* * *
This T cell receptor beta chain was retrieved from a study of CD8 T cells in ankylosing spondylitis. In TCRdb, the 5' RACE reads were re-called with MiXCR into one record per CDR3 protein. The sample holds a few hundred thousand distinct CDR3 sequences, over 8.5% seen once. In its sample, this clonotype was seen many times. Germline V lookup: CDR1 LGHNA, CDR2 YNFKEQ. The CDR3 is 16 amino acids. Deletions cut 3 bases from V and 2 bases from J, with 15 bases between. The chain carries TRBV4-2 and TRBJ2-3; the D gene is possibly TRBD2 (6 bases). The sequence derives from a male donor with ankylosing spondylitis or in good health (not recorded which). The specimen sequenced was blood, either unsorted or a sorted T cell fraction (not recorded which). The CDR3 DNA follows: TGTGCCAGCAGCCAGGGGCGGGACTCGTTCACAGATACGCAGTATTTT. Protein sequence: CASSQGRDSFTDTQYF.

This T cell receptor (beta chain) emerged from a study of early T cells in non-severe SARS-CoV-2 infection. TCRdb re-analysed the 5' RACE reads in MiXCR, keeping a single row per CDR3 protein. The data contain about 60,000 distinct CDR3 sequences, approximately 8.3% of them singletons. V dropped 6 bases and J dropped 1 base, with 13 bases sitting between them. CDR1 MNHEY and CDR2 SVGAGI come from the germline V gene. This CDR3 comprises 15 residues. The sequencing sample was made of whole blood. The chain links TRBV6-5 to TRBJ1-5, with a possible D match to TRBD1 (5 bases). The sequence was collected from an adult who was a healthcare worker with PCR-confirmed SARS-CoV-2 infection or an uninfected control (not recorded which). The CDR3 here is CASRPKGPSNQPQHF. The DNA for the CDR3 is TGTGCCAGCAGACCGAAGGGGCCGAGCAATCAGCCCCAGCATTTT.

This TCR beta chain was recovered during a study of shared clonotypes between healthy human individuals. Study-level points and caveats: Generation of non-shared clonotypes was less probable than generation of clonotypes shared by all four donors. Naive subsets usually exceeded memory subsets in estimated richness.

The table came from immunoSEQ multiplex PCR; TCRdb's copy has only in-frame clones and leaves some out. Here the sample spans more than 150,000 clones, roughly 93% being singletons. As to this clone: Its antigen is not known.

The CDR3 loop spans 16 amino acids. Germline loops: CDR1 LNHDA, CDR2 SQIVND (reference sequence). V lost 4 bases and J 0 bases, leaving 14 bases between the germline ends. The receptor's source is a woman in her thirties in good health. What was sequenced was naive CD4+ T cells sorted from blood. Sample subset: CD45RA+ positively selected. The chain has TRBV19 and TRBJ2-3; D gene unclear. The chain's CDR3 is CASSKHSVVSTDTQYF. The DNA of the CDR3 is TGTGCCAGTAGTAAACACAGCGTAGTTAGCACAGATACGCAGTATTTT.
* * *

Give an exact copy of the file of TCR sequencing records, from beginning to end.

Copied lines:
This T cell receptor beta chain was retrieved from a study of CD8 T cells in ankylosing spondylitis. In TCRdb, the 5' RACE reads were re-called with MiXCR into one record per CDR3 protein. The sample holds a few hundred thousand distinct CDR3 sequences, over 8.5% seen once. In its sample, this clonotype was seen many times. Germline V lookup: CDR1 LGHNA, CDR2 YNFKEQ. The CDR3 is 16 amino acids. Deletions cut 3 bases from V and 2 bases from J, with 15 bases between. The chain carries TRBV4-2 and TRBJ2-3; the D gene is possibly TRBD2 (6 bases). The sequence derives from a male donor with ankylosing spondylitis or in good health (not recorded which). The specimen sequenced was blood, either unsorted or a sorted T cell fraction (not recorded which). The CDR3 DNA follows: TGTGCCAGCAGCCAGGGGCGGGACTCGTTCACAGATACGCAGTATTTT. Protein sequence: CASSQGRDSFTDTQYF.

This T cell receptor (beta chain) emerged from a study of early T cells in non-severe SARS-CoV-2 infection. TCRdb re-analysed the 5' RACE reads in MiXCR, keeping a single row per CDR3 protein. The data contain about 60,000 distinct CDR3 sequences, approximately 8.3% of them singletons. V dropped 6 bases and J dropped 1 base, with 13 bases sitting between them. CDR1 MNHEY and CDR2 SVGAGI come from the germline V gene. This CDR3 comprises 15 residues. The sequencing sample was made of whole blood. The chain links TRBV6-5 to TRBJ1-5, with a possible D match to TRBD1 (5 bases). The sequence was collected from an adult who was a healthcare worker with PCR-confirmed SARS-CoV-2 infection or an uninfected control (not recorded which). The CDR3 here is CASRPKGPSNQPQHF. The DNA for the CDR3 is TGTGCCAGCAGACCGAAGGGGCCGAGCAATCAGCCCCAGCATTTT.

This TCR beta chain was recovered during a study of shared clonotypes between healthy human individuals. Study-level points and caveats: Generation of non-shared clonotypes was less probable than generation of clonotypes shared by all four donors. Naive subsets usually exceeded memory subsets in estimated richness.

The table came from immunoSEQ multiplex PCR; TCRdb's copy has only in-frame clones and leaves some out. Here the sample spans more than 150,000 clones, roughly 93% being singletons. As to this clone: Its antigen is not known.

The CDR3 loop spans 16 amino acids. Germline loops: CDR1 LNHDA, CDR2 SQIVND (reference sequence). V lost 4 bases and J 0 bases, leaving 14 bases between the germline ends. The receptor's source is a woman in her thirties in good health. What was sequenced was naive CD4+ T cells sorted from blood. Sample subset: CD45RA+ positively selected. The chain has TRBV19 and TRBJ2-3; D gene unclear. The chain's CDR3 is CASSKHSVVSTDTQYF. The DNA of the CDR3 is TGTGCCAGTAGTAAACACAGCGTAGTTAGCACAGATACGCAGTATTTT.